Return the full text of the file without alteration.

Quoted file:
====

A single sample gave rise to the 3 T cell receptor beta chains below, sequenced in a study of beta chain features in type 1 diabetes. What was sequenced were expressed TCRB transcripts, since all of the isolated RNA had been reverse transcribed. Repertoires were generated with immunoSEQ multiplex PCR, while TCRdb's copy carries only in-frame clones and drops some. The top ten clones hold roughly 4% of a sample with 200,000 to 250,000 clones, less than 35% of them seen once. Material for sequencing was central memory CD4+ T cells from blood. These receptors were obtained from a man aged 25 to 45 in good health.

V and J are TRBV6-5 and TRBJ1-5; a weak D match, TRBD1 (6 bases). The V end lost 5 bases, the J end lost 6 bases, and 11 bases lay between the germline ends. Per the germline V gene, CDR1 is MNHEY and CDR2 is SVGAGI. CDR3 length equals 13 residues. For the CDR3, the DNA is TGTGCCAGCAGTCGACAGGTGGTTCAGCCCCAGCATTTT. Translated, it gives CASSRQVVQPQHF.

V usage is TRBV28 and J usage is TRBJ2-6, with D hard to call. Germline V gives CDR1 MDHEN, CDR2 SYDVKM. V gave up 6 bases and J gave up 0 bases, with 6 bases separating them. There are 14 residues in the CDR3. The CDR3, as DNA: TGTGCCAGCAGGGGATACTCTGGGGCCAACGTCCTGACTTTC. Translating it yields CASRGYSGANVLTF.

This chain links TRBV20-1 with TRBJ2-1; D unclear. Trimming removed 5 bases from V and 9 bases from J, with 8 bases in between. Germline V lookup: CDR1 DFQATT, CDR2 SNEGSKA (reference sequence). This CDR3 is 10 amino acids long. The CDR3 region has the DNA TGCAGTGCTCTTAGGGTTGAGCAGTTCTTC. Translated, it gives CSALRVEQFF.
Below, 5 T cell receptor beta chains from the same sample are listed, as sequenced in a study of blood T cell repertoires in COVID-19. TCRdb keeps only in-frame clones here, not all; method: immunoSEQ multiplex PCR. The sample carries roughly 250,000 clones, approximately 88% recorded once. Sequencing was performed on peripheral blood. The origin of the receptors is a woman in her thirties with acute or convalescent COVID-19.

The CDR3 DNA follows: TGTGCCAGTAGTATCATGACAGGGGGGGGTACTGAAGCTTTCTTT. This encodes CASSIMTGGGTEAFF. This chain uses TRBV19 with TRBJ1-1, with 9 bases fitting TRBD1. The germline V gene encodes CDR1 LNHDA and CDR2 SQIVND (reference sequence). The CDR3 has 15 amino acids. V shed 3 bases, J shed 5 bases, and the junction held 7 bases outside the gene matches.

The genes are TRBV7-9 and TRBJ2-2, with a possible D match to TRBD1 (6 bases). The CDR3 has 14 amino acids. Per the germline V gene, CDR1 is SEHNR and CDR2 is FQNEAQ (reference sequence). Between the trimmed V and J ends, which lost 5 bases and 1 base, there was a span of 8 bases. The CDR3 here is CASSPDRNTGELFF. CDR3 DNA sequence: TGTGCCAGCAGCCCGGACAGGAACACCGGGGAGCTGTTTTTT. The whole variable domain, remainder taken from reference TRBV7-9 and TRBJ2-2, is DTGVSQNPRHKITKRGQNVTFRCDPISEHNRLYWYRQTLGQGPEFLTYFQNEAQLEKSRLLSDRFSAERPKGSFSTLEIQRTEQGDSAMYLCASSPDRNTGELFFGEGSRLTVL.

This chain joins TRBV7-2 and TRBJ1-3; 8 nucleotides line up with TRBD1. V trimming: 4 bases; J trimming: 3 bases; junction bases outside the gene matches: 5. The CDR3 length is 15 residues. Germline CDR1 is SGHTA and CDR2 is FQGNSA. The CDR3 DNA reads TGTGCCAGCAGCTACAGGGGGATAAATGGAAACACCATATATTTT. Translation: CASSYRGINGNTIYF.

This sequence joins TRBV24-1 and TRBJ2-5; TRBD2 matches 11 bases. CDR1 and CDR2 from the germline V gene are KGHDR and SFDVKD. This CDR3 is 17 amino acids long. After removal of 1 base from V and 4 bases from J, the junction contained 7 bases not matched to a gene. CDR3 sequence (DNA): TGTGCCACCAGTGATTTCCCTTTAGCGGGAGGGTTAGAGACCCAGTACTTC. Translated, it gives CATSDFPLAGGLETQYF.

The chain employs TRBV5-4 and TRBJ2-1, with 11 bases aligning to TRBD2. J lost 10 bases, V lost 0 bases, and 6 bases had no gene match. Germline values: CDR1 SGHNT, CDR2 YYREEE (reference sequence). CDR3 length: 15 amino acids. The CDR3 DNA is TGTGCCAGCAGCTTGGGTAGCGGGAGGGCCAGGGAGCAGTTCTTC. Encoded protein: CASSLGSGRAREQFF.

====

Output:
A single sample gave rise to the 3 T cell receptor beta chains below, sequenced in a study of beta chain features in type 1 diabetes. What was sequenced were expressed TCRB transcripts, since all of the isolated RNA had been reverse transcribed. Repertoires were generated with immunoSEQ multiplex PCR, while TCRdb's copy carries only in-frame clones and drops some. The top ten clones hold roughly 4% of a sample with 200,000 to 250,000 clones, less than 35% of them seen once. Material for sequencing was central memory CD4+ T cells from blood. These receptors were obtained from a man aged 25 to 45 in good health.

V and J are TRBV6-5 and TRBJ1-5; a weak D match, TRBD1 (6 bases). The V end lost 5 bases, the J end lost 6 bases, and 11 bases lay between the germline ends. Per the germline V gene, CDR1 is MNHEY and CDR2 is SVGAGI. CDR3 length equals 13 residues. For the CDR3, the DNA is TGTGCCAGCAGTCGACAGGTGGTTCAGCCCCAGCATTTT. Translated, it gives CASSRQVVQPQHF.

V usage is TRBV28 and J usage is TRBJ2-6, with D hard to call. Germline V gives CDR1 MDHEN, CDR2 SYDVKM. V gave up 6 bases and J gave up 0 bases, with 6 bases separating them. There are 14 residues in the CDR3. The CDR3, as DNA: TGTGCCAGCAGGGGATACTCTGGGGCCAACGTCCTGACTTTC. Translating it yields CASRGYSGANVLTF.

This chain links TRBV20-1 with TRBJ2-1; D unclear. Trimming removed 5 bases from V and 9 bases from J, with 8 bases in between. Germline V lookup: CDR1 DFQATT, CDR2 SNEGSKA (reference sequence). This CDR3 is 10 amino acids long. The CDR3 region has the DNA TGCAGTGCTCTTAGGGTTGAGCAGTTCTTC. Translated, it gives CSALRVEQFF.
Below, 5 T cell receptor beta chains from the same sample are listed, as sequenced in a study of blood T cell repertoires in COVID-19. TCRdb keeps only in-frame clones here, not all; method: immunoSEQ multiplex PCR. The sample carries roughly 250,000 clones, approximately 88% recorded once. Sequencing was performed on peripheral blood. The origin of the receptors is a woman in her thirties with acute or convalescent COVID-19.

The CDR3 DNA follows: TGTGCCAGTAGTATCATGACAGGGGGGGGTACTGAAGCTTTCTTT. This encodes CASSIMTGGGTEAFF. This chain uses TRBV19 with TRBJ1-1, with 9 bases fitting TRBD1. The germline V gene encodes CDR1 LNHDA and CDR2 SQIVND (reference sequence). The CDR3 has 15 amino acids. V shed 3 bases, J shed 5 bases, and the junction held 7 bases outside the gene matches.

The genes are TRBV7-9 and TRBJ2-2, with a possible D match to TRBD1 (6 bases). The CDR3 has 14 amino acids. Per the germline V gene, CDR1 is SEHNR and CDR2 is FQNEAQ (reference sequence). Between the trimmed V and J ends, which lost 5 bases and 1 base, there was a span of 8 bases. The CDR3 here is CASSPDRNTGELFF. CDR3 DNA sequence: TGTGCCAGCAGCCCGGACAGGAACACCGGGGAGCTGTTTTTT. The whole variable domain, remainder taken from reference TRBV7-9 and TRBJ2-2, is DTGVSQNPRHKITKRGQNVTFRCDPISEHNRLYWYRQTLGQGPEFLTYFQNEAQLEKSRLLSDRFSAERPKGSFSTLEIQRTEQGDSAMYLCASSPDRNTGELFFGEGSRLTVL.

This chain joins TRBV7-2 and TRBJ1-3; 8 nucleotides line up with TRBD1. V trimming: 4 bases; J trimming: 3 bases; junction bases outside the gene matches: 5. The CDR3 length is 15 residues. Germline CDR1 is SGHTA and CDR2 is FQGNSA. The CDR3 DNA reads TGTGCCAGCAGCTACAGGGGGATAAATGGAAACACCATATATTTT. Translation: CASSYRGINGNTIYF.

This sequence joins TRBV24-1 and TRBJ2-5; TRBD2 matches 11 bases. CDR1 and CDR2 from the germline V gene are KGHDR and SFDVKD. This CDR3 is 17 amino acids long. After removal of 1 base from V and 4 bases from J, the junction contained 7 bases not matched to a gene. CDR3 sequence (DNA): TGTGCCACCAGTGATTTCCCTTTAGCGGGAGGGTTAGAGACCCAGTACTTC. Translated, it gives CATSDFPLAGGLETQYF.

The chain employs TRBV5-4 and TRBJ2-1, with 11 bases aligning to TRBD2. J lost 10 bases, V lost 0 bases, and 6 bases had no gene match. Germline values: CDR1 SGHNT, CDR2 YYREEE (reference sequence). CDR3 length: 15 amino acids. The CDR3 DNA is TGTGCCAGCAGCTTGGGTAGCGGGAGGGCCAGGGAGCAGTTCTTC. Encoded protein: CASSLGSGRAREQFF.